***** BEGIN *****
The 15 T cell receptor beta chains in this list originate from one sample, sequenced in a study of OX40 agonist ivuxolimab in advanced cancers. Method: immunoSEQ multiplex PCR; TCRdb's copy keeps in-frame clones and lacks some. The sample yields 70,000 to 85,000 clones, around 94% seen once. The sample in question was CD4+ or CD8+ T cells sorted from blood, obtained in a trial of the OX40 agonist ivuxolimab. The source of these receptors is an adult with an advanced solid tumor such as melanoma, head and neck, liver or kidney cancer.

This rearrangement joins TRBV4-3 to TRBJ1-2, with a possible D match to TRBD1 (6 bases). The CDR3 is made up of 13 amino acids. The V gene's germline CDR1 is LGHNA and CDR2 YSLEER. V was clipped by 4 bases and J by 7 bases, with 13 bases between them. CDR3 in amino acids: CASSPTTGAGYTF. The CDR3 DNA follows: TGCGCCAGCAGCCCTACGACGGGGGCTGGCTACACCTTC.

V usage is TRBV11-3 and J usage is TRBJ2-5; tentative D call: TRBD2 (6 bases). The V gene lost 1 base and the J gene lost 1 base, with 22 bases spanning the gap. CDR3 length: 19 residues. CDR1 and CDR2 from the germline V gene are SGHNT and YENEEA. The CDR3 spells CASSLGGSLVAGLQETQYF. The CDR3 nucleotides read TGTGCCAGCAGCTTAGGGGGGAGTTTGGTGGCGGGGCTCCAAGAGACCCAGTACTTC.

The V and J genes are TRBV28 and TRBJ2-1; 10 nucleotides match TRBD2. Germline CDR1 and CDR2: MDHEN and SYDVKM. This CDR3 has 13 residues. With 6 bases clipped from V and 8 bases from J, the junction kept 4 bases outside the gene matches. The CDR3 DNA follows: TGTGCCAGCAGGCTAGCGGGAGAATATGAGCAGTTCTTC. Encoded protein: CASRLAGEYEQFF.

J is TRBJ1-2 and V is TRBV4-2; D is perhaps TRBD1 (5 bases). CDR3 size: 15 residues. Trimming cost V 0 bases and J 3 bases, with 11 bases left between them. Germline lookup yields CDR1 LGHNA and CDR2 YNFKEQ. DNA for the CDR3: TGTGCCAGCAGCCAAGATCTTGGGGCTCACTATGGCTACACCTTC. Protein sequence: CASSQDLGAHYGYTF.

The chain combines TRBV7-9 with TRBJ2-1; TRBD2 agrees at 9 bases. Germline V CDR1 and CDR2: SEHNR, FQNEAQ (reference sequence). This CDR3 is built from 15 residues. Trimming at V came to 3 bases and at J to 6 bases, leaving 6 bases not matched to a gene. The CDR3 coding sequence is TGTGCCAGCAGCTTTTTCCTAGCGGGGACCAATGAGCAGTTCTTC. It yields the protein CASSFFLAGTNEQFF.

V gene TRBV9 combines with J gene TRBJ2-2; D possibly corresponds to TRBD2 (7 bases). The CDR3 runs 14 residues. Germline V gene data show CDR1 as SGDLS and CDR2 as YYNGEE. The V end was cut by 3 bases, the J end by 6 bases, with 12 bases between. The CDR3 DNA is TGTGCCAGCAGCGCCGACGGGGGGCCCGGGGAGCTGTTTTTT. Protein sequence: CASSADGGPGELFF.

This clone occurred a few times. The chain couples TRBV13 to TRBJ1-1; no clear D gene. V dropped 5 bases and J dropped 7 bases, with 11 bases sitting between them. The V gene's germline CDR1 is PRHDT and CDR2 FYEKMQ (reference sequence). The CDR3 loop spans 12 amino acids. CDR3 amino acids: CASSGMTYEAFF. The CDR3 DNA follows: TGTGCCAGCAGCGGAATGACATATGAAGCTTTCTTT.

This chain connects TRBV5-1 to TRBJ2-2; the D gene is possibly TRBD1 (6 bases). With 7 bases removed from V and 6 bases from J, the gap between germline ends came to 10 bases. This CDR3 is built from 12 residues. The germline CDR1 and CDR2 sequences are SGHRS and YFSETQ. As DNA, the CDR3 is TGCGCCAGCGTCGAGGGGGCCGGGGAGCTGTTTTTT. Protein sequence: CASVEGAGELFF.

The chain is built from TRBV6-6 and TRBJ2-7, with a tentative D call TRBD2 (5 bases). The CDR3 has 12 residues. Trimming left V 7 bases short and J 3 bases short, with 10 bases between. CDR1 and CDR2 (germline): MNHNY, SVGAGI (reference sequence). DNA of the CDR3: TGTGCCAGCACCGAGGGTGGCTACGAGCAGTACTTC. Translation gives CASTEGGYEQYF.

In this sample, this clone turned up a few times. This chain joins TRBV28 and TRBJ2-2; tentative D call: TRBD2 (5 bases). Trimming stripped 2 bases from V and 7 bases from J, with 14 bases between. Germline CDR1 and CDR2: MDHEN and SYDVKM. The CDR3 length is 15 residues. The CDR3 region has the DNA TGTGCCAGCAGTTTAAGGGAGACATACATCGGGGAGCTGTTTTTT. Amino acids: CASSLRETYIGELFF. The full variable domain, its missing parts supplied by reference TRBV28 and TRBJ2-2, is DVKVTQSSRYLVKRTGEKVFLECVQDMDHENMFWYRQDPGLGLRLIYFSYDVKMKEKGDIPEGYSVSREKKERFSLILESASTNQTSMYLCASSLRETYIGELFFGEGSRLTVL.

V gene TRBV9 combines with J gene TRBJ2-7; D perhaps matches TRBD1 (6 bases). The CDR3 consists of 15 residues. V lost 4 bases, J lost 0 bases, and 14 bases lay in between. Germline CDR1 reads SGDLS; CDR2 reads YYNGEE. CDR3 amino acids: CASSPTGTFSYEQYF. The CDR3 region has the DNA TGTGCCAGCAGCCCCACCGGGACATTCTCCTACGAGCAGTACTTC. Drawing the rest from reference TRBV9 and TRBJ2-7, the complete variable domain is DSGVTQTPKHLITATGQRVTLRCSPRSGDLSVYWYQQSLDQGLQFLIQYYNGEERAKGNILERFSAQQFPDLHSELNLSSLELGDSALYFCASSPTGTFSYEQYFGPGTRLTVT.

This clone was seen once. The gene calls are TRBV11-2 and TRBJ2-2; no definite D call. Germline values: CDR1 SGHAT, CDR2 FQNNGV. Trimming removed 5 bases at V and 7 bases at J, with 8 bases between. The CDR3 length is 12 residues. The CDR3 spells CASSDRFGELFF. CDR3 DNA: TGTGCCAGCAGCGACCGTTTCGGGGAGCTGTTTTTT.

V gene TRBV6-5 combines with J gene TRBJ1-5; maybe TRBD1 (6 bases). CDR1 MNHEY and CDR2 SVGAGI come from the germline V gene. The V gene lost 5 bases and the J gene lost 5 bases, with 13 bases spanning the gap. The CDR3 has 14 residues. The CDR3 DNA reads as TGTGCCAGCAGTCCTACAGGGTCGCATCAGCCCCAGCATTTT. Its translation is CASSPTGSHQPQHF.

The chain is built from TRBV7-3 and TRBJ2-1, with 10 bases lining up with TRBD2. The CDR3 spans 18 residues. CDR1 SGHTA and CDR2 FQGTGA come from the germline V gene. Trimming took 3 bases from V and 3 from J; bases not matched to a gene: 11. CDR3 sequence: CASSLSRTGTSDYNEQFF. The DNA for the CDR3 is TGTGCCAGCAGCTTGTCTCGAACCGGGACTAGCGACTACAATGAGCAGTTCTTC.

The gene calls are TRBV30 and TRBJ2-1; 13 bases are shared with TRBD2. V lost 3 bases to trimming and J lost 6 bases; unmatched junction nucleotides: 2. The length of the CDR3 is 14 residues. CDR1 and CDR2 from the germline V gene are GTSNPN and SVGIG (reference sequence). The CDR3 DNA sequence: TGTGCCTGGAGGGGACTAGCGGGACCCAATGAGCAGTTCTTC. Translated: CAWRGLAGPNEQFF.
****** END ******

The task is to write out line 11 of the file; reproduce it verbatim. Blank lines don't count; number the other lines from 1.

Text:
In this sample, this clone turned up a few times. This chain joins TRBV28 and TRBJ2-2; tentative D call: TRBD2 (5 bases). Trimming stripped 2 bases from V and 7 bases from J, with 14 bases between. Germline CDR1 and CDR2: MDHEN and SYDVKM. The CDR3 length is 15 residues. The CDR3 region has the DNA TGTGCCAGCAGTTTAAGGGAGACATACATCGGGGAGCTGTTTTTT. Amino acids: CASSLRETYIGELFF. The full variable domain, its missing parts supplied by reference TRBV28 and TRBJ2-2, is DVKVTQSSRYLVKRTGEKVFLECVQDMDHENMFWYRQDPGLGLRLIYFSYDVKMKEKGDIPEGYSVSREKKERFSLILESASTNQTSMYLCASSLRETYIGELFFGEGSRLTVL.